Food is the largest expenditure item for the typical Tanzanian household and accounts for significantly more than half of total expenditures for the poorest. Consequently, food prices and food costs are very important to consumers and to the Government of the United Republic of Tanzania (GOT) as it addresses food security concerns. Since the typical diet and food prices vary greatly across Tanzania, it is important to consider the cost of the entire food basket in each region in order to fully understand the implications for food security. The SERA Policy Project and the Economic Research Service of the U.S. Department of Agriculture worked closely with the Department of Food Security and the Department of Policy and Planning of the Ministry of Agriculture, Food Security, and Cooperatives to develop and pilot a comprehensive and systematic approach to measuring food costs. This approach is referred to as the Food Basket Methodology (FBM), and it is used to measure the monthly costs of the typical food basket.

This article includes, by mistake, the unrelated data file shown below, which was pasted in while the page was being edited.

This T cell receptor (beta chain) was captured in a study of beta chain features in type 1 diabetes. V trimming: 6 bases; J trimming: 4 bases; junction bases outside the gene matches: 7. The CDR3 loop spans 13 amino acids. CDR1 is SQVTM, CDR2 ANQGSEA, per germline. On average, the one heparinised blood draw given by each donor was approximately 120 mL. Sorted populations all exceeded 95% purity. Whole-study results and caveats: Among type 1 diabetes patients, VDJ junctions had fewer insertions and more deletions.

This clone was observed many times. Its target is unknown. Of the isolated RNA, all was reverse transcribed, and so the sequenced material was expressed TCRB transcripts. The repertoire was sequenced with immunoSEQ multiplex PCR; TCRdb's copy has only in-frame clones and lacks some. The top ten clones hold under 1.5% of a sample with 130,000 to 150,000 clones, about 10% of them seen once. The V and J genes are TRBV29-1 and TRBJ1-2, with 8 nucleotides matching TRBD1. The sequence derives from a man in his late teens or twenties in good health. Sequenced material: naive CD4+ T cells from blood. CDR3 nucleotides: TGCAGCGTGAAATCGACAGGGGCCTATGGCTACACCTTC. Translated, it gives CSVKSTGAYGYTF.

This Policy Brief explains the Food Basket Methodology and provides estimates of the monthly food basket costs from January 2011 to July 2015 for 21 regions in Tanzania and considers the implications for food security. Food basket costs can be used to provide early warning of regional food cost increases, but they can also provide valuable insights into broader food security issues by showing how prices of individual food items affect overall food basket costs and how food prices are related within a region and between regions. This information can be used to assess the impact of a particular food price increase on food basket costs. For example, maize is the main food staple in Tanzania accounting for about 40% of total calories in the typical diet; but it accounts for only 14.5% of the cost of the typical food basket and less than 8% of the food basket cost in Dar es Salaam. Consequently, an increase in maize prices has less of an impact on food costs and food security than implied by its calorie share or market visibility. Such detailed knowledge of food basket costs can contribute to better understanding of food security in Tanzania and lead to better policy decisions and better targeting of food assistance by identifying vulnerable regions and their consumption patterns.